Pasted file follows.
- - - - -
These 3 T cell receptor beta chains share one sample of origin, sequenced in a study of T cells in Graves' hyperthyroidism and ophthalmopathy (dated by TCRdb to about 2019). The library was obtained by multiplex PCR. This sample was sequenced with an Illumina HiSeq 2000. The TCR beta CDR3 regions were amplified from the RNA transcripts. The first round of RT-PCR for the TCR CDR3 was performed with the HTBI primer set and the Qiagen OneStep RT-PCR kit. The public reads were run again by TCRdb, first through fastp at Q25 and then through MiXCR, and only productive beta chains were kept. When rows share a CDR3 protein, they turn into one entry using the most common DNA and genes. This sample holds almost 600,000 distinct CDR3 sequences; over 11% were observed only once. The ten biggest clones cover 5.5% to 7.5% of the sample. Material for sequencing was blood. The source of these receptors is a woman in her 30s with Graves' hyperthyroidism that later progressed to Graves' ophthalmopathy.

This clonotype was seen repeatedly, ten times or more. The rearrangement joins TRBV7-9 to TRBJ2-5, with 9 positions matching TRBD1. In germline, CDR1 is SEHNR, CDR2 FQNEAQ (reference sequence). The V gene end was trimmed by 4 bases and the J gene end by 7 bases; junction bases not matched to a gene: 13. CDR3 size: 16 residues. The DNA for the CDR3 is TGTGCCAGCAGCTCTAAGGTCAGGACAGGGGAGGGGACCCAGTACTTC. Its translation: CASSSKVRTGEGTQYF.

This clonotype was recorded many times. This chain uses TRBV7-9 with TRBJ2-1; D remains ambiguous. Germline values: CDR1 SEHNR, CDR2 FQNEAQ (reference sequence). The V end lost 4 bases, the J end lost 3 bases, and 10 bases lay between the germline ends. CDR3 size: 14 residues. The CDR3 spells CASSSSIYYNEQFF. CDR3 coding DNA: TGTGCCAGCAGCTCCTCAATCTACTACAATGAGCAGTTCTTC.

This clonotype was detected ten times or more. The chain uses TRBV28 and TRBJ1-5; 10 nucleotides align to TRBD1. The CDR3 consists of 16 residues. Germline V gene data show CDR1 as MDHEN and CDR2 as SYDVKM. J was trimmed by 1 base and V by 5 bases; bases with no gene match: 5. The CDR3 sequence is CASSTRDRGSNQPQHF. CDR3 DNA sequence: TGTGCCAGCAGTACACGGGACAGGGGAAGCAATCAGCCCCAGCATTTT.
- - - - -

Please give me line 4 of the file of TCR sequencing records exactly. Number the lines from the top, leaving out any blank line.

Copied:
This clonotype was detected ten times or more. The chain uses TRBV28 and TRBJ1-5; 10 nucleotides align to TRBD1. The CDR3 consists of 16 residues. Germline V gene data show CDR1 as MDHEN and CDR2 as SYDVKM. J was trimmed by 1 base and V by 5 bases; bases with no gene match: 5. The CDR3 sequence is CASSTRDRGSNQPQHF. CDR3 DNA sequence: TGTGCCAGCAGTACACGGGACAGGGGAAGCAATCAGCCCCAGCATTTT.